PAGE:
Which fruit topped this year’s Dirty Dozen list (again)?
If you’re meandering through the produce aisle, searching for the fruits and vegetables likely to have the least pesticide residue, skip the strawberries and head toward the avocados.
That’s the message some consumers may take from the Dirty Dozen list released this week by Environmental Working Group (EWG). The non-profit, non-partisan organization says its mission is to empower people to live healthier lives in a healthier environment.
The group has been publishing a Dirty Dozen list for more than a decade as part of its Shopper’s Guide to Pesticides in Produce. This is the third consecutive year strawberries have topped the list.
All of the items on this year’s list were on the 2017 list, as well, although the order is slightly different. This year, the group added a 13th item: hot peppers.
EWG analyzes the most recent tests by the U.S. Department of Agriculture to compile the list. The group found that nearly 70 percent of samples of conventionally grown produce were contaminated with pesticide residues.
Before eating produce, the U.S. Food and Drug Administration recommends rinsing it thoroughly under running water. Alla Gutina, an Advocate Nurse and infection preventionist at Advocate Good Shepherd Hospital in Barrington, Ill., adds that that recommendation should be followed even if you don’t plan to eat the skin.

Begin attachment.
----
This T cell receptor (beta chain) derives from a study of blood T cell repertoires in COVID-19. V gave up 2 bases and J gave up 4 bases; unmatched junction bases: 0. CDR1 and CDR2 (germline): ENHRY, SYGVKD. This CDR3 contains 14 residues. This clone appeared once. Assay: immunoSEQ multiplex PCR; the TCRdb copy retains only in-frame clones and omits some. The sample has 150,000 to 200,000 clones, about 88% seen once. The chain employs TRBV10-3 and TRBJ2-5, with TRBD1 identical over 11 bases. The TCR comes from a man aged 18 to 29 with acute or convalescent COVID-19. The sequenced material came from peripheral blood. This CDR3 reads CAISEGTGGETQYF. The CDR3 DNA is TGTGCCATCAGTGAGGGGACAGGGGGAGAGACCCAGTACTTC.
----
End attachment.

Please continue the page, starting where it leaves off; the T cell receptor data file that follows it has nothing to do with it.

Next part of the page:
“It’s still important to wash your fruits and vegetables first so dirt and bacteria are not transferred from the surface when you’re peeling or cutting,” Gutina says.
Robert Carrara, a registered dietitian and diabetes educator at Good Shepherd, says it’s a good idea to rinse produce – even if the bag it comes in indicates that it’s pre-washed. He also suggests eating a variety of fruits and vegetables.
“That way, you have no consistent exposure to any specific type of residue,” he says.
Here’s the 2018 Dirty Dozen list in order:
- Sweet bell peppers
- Plus: Hot peppers
This is the Clean Fifteen list in order:
- Sweet corn
- Sweet peas frozen
- Honeydew melons
About the Author
Kathleen Troher, health enews contributor, is manager of public affairs and marketing at Advocate Good Sheperd Hospital in Barrington. She has more than 20 years of journalism experience, with her primary focus in the newspaper and magazine industry. Kathleen graduated from Columbia College in Chicago, earning her degree in journalism with an emphasis on science writing and broadcasting. She loves to travel with her husband, Ross. They share their home with a sweet Samoyed named Maggie.